Okay, it wasn’t Neil Armstrong’s walk on the moon, but for a newly contracted thriller writer, it felt as momentous. After all, David Morrell himself had escorted me here to this gathering which included so many of my writing heroes. To say I was a bit overwhelmed would definitely be an understatement.
Anyone arriving at the Toronto Convention Center’s meeting room on October 9th, 2004 knew something fantastic was about to happen.
We were crowded together, sitting knee to knee in folding chairs haphazardly arranged in a semi-circle. Whispered and excited conversations buzzed through the crowd. We weren’t sure what to expect, but we knew it was going to be big.
Finally, Gayle Lynds stood and stretched the microphone wire so she could stand in the midst of the crowd. She kept looking around the room as if searching for something. We craned our necks. The room was large, designed to hold a hundred people, and while we didn’t fill it, it somehow felt overflowing. With energy. With anticipation.
Then Gayle spoke, her voice at first low, then rising. Did we want an organization devoted to furthering the thriller genre? Would we support it, help to organize and build it? Did we think this was a worthwhile cause?
We looked at each other, several of us edging forward. David stood beside Gayle and gave us a glance that challenged each of us. Gayle asked again: do you want an organization dedicated to thrillers?
Then a chorus of people spoke out. It was an overwhelming and unanimous response. YES!
And so International Thriller Writers was born.
According to the ITW archives these people were present at that inaugural meeting: Natalia Aponte, Gary Braver, Debbie Carter, Lee Child, Wes DeMott, David Dun, Barry Eisler, Joseph Finder, Maggie Griffin, Peter Guttridge, Raelynn Hillhouse, Gregg Hurwitz, Alex Kava, Christopher Keane, Susanna Kearsley, Christine Kling, David Liss, Dennis Lynds, Gayle Lynds, CJ Lyons, Heidi Mack, Bruce Makous, Chris Mooney, David Morrell, Adrian Muller, Katherine Neville, Richard Pine, Lewis Purdue, Christopher Rice, M.J. Rose, Joel Ross, Leslie Silbert, William Staeger, Rich Thompson, and Angela Zeman.
Two years ago, almost to the day. And look how far we’ve come!
A steering committee and then a Board were formed, followed by the adoption of by-laws, a highly successful membership drive, and the creation of the Thriller Readers’ newsletter.
Just seven months later we held a gala party at BEA in New York City with an overwhelming attendance by publishing professionals. Here Gayle and David announced that MIRA Books had bought the THRILLER anthology for an outstanding $100,000 advance.
Three months after that we opened registration for the first ever ThrillerFest, held at the beautiful Arizona Biltmore Spa and Resort in June, 2006. The most common reaction to the news of ThrillerFest: what took you so long, we’ve been waiting forever for a chance to celebrate our favorite thriller authors!
In case you’ve been in a coma for the past six months, some ThrillerFest highlights included: MIRA’s welcome reception with signings of the THRILLER anthology; special spotlight presentations with Sandra Brown, John Lescroart, Brad Meltzer, Doug Preston and RL Stine; the unforgettable Killer Thriller Band; Lee Child playing Jack Reacher on trial for his life; Tess Gerritsen hosting a death scene investigation; David Morrell revealing the origins of First Blood; demonstrations by special operations experts; a writing craft workshop; and the gala Thriller Award presentation produced and hosted by Bob Levinson.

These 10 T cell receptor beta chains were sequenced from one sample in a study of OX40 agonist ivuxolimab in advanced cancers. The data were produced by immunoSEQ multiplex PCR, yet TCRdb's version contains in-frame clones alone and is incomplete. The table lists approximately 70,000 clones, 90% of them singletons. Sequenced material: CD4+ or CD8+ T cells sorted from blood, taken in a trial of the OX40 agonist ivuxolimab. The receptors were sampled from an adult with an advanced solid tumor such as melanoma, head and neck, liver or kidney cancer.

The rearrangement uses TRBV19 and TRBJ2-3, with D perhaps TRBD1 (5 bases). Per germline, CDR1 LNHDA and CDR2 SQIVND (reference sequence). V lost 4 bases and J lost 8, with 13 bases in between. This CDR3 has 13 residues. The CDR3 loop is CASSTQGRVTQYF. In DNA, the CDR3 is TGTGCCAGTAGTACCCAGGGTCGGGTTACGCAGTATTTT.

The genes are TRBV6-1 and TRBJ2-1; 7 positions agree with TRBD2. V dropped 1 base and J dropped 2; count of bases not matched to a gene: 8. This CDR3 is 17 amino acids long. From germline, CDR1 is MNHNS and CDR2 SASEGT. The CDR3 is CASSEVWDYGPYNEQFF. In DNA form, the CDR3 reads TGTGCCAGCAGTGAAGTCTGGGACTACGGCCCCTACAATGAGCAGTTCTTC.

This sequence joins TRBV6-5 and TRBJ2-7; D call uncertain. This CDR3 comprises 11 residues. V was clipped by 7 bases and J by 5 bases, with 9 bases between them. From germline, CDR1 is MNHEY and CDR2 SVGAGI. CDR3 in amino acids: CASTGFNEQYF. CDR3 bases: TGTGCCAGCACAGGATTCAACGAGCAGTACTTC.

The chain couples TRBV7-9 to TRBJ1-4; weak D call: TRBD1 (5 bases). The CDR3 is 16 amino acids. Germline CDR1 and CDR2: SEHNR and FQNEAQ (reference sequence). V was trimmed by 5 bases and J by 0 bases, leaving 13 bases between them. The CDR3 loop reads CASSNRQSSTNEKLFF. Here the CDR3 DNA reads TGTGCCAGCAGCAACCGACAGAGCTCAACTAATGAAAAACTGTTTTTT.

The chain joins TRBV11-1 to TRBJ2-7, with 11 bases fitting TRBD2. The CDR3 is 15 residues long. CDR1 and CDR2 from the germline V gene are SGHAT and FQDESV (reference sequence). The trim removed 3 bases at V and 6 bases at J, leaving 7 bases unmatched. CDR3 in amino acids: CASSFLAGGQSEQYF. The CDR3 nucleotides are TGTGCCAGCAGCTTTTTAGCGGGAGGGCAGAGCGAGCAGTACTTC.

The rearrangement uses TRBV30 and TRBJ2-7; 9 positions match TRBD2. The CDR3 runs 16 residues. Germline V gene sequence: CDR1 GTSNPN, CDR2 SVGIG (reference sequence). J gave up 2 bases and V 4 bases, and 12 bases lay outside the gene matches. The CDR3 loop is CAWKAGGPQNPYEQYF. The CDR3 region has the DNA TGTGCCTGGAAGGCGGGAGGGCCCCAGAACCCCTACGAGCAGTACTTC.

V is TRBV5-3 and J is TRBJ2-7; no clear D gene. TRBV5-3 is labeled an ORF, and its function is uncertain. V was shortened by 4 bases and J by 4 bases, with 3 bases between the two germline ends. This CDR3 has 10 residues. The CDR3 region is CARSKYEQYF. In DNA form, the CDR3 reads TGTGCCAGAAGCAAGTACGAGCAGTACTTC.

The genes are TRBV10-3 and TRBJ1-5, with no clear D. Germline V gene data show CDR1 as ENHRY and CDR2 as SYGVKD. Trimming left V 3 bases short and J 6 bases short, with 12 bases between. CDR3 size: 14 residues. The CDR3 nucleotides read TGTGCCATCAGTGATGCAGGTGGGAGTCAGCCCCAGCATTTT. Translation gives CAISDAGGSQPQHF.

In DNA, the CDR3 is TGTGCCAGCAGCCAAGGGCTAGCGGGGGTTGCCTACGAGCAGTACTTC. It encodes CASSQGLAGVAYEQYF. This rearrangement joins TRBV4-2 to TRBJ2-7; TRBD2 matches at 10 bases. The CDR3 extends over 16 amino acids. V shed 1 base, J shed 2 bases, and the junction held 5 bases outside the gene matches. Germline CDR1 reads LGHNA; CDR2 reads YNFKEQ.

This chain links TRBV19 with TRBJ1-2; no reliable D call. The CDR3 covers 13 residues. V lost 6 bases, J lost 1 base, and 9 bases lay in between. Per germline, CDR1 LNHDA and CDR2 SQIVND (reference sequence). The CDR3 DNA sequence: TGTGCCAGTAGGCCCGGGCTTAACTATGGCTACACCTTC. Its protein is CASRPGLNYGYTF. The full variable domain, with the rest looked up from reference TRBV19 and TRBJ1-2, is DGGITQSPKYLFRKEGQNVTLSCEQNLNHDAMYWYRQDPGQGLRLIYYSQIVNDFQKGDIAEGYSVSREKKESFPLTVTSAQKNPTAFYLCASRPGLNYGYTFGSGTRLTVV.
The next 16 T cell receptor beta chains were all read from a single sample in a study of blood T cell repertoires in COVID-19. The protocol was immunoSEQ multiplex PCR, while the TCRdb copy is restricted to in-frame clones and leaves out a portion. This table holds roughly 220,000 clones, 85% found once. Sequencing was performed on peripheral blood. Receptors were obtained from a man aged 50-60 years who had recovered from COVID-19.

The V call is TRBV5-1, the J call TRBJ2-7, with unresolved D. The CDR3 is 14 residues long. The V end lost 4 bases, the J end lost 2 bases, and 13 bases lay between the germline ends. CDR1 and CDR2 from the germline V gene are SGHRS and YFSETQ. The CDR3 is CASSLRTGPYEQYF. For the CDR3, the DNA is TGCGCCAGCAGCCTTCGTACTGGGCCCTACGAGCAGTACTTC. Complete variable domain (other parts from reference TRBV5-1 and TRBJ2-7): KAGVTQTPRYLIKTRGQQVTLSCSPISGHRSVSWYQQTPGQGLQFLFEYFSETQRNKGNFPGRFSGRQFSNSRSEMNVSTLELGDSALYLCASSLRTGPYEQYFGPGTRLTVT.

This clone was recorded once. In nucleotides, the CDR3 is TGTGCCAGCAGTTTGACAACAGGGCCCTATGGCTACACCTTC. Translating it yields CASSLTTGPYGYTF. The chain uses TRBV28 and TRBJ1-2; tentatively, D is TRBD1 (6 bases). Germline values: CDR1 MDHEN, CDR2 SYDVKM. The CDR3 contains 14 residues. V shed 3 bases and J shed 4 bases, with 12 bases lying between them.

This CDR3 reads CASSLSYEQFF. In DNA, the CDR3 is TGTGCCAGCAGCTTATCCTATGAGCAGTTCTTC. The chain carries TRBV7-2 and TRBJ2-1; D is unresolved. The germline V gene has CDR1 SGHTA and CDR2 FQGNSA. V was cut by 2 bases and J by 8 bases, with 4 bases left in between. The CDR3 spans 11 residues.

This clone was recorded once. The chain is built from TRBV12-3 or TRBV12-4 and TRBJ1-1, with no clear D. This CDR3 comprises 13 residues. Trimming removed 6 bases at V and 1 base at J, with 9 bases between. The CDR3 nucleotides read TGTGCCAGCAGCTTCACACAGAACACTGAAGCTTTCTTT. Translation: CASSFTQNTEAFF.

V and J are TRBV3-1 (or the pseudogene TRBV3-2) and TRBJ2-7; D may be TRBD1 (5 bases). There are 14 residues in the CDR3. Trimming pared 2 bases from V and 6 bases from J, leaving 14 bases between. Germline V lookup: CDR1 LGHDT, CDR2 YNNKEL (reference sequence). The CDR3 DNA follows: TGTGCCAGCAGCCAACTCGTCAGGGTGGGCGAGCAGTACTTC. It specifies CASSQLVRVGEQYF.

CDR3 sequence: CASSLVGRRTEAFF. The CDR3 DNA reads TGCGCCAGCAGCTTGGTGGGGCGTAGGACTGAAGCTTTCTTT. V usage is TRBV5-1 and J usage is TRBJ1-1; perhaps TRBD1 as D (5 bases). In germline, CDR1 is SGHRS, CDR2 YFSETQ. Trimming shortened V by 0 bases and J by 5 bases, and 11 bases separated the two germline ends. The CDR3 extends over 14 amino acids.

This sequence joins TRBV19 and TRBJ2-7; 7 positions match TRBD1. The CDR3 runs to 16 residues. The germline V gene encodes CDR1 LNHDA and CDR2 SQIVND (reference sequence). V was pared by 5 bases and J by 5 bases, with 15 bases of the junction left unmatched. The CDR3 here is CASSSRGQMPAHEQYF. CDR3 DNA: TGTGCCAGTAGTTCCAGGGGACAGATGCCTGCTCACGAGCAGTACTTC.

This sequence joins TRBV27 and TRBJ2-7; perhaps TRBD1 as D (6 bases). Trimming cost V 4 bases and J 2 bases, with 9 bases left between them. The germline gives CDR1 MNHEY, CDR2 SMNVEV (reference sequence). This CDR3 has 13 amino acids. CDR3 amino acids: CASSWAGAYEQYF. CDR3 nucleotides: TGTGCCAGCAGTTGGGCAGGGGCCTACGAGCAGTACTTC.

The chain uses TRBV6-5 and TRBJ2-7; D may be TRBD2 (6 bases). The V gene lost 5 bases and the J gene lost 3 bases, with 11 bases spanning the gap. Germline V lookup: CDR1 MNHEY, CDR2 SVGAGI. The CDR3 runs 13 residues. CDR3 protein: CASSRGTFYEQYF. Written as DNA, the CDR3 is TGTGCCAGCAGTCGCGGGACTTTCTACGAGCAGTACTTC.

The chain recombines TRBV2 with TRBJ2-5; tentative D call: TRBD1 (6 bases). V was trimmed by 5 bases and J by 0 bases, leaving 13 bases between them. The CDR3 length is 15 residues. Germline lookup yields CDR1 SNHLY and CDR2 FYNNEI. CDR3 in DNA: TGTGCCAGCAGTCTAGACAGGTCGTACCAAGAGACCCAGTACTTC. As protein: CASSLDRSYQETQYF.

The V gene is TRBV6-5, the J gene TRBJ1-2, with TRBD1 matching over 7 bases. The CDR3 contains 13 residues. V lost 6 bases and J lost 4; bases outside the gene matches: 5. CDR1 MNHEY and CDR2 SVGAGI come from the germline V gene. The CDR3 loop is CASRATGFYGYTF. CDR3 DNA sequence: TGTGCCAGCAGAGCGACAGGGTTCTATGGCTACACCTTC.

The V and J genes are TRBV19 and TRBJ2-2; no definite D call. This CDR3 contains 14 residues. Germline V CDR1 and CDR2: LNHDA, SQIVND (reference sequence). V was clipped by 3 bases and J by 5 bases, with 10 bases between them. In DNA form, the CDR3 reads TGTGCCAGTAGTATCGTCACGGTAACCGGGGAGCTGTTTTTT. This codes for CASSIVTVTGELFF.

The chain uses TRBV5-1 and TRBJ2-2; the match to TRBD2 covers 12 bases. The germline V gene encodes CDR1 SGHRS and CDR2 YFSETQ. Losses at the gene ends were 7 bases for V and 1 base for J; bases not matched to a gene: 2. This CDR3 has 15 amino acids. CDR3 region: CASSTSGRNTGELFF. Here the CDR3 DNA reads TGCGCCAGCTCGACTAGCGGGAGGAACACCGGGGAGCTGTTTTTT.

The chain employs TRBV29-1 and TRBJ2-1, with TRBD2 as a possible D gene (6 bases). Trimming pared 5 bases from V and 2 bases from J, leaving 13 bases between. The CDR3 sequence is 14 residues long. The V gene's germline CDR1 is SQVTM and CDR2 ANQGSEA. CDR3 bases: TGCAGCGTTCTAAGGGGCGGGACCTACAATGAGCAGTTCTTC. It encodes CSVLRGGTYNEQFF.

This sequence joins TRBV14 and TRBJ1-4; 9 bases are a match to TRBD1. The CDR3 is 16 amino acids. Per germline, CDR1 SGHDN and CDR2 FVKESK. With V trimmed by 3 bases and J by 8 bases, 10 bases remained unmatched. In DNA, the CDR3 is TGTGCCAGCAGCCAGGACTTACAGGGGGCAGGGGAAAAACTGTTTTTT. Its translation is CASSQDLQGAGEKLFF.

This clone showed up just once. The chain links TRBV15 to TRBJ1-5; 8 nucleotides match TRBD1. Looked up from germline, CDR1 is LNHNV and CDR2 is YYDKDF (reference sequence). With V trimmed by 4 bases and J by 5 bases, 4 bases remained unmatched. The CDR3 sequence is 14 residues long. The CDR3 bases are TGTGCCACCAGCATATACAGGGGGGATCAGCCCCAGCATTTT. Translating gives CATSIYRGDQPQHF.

Of course, most of the fun and excitement occurred after hours at various groupings in the lobby and bar where thriller authors and readers plotted the future of the genre.
Next year’s ThrillerFest in New York City is sure to be even more momentous! But ITW didn’t want to rest on its laurels, waiting another year to celebrate the thriller genre.
Instead, led by marketing genius MJ Rose and founding members Jason Pinter, JT Ellison, Brett Battles, and Sandra Ruttan, ITW decided to sponsor the first KillerYear class. This group represents the crème de la crème of debut thriller novelists for 2007, each mentored by an ITW member.
What’s next for ITW? For an organization that seems to thrive on conquering the impossible and constantly creating new avenues to promote the thriller genre, one can only imagine that it will be something outrageously bold, fantastically creative and stupendously unique.
I for one can not wait!
by Patry Francis
Okay, I admit it. I’m a little sensitive about my age. When JT first sent out a request for birthdates for the Killer Year press kit, I delayed as long as possible. I’d seen those photos of fellow classmates like Dave White and Jason Pinter, and I figured their ages just about matched mine–if you combined them, that is.
Don’t get me wrong. I’m not the oldest living first novelist (there was that woman in her seventies who released a lifetime’s worth of stories in one massive thousand-page epic a while back, wasn’t there?) But I’m not Marisha Pessl either. For anyone who’s been living under a rock, Pessl is the woman who hit the bestseller list with her first novel, SPECIAL TOPICS IN CALAMITY PHYSICS. The novel, which I recently finished, is a great read, but the media has frequently focussed more on Pessl’s youth and good looks than her book.
So I guess you could say publishing a first novel over forty has its advantages. You won’t have to waste any time defending yourself against the jealous mob who might claim you only got your deal/your great reviews/or your media attention because of the photo on the book jacket. Nor will you have to deal with your spouse’s insecurity when you get nominated in the next “hot author” contest because hey–you won’t.
So all in all, being a “seasoned” author isn’t that bad–providing you get a little of the wisdom stuff along with the wrinkles. I was beginning to accept my lot, maybe even be a little bit proud of it. A lifetime of experience had to be worth something.